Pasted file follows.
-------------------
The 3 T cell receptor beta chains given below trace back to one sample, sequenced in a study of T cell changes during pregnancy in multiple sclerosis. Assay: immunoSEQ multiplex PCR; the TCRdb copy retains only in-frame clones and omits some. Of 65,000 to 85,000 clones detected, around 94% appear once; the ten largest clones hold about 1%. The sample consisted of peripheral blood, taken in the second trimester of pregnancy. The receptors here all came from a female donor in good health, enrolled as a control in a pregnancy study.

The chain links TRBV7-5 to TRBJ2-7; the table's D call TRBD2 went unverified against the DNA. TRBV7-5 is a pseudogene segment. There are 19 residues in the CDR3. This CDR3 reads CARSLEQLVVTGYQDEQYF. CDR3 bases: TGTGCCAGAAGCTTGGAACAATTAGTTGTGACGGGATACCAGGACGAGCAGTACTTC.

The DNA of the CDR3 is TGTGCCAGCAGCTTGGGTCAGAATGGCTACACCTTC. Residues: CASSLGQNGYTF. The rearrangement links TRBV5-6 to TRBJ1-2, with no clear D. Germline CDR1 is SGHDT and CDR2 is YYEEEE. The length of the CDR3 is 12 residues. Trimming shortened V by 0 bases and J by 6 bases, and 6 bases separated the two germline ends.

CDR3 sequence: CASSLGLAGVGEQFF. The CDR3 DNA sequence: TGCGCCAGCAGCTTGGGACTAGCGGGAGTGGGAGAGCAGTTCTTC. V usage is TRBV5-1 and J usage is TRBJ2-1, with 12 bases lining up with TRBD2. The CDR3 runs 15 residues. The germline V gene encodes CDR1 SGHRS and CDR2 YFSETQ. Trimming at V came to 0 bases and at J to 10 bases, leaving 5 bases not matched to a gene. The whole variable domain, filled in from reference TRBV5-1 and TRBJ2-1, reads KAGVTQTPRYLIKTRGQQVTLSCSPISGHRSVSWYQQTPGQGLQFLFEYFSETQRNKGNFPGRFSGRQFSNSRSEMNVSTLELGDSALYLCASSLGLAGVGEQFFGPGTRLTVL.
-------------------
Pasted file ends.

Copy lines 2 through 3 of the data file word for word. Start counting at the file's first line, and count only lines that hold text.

The chain links TRBV7-5 to TRBJ2-7; the table's D call TRBD2 went unverified against the DNA. TRBV7-5 is a pseudogene segment. There are 19 residues in the CDR3. This CDR3 reads CARSLEQLVVTGYQDEQYF. CDR3 bases: TGTGCCAGAAGCTTGGAACAATTAGTTGTGACGGGATACCAGGACGAGCAGTACTTC.

The DNA of the CDR3 is TGTGCCAGCAGCTTGGGTCAGAATGGCTACACCTTC. Residues: CASSLGQNGYTF. The rearrangement links TRBV5-6 to TRBJ1-2, with no clear D. Germline CDR1 is SGHDT and CDR2 is YYEEEE. The length of the CDR3 is 12 residues. Trimming shortened V by 0 bases and J by 6 bases, and 6 bases separated the two germline ends.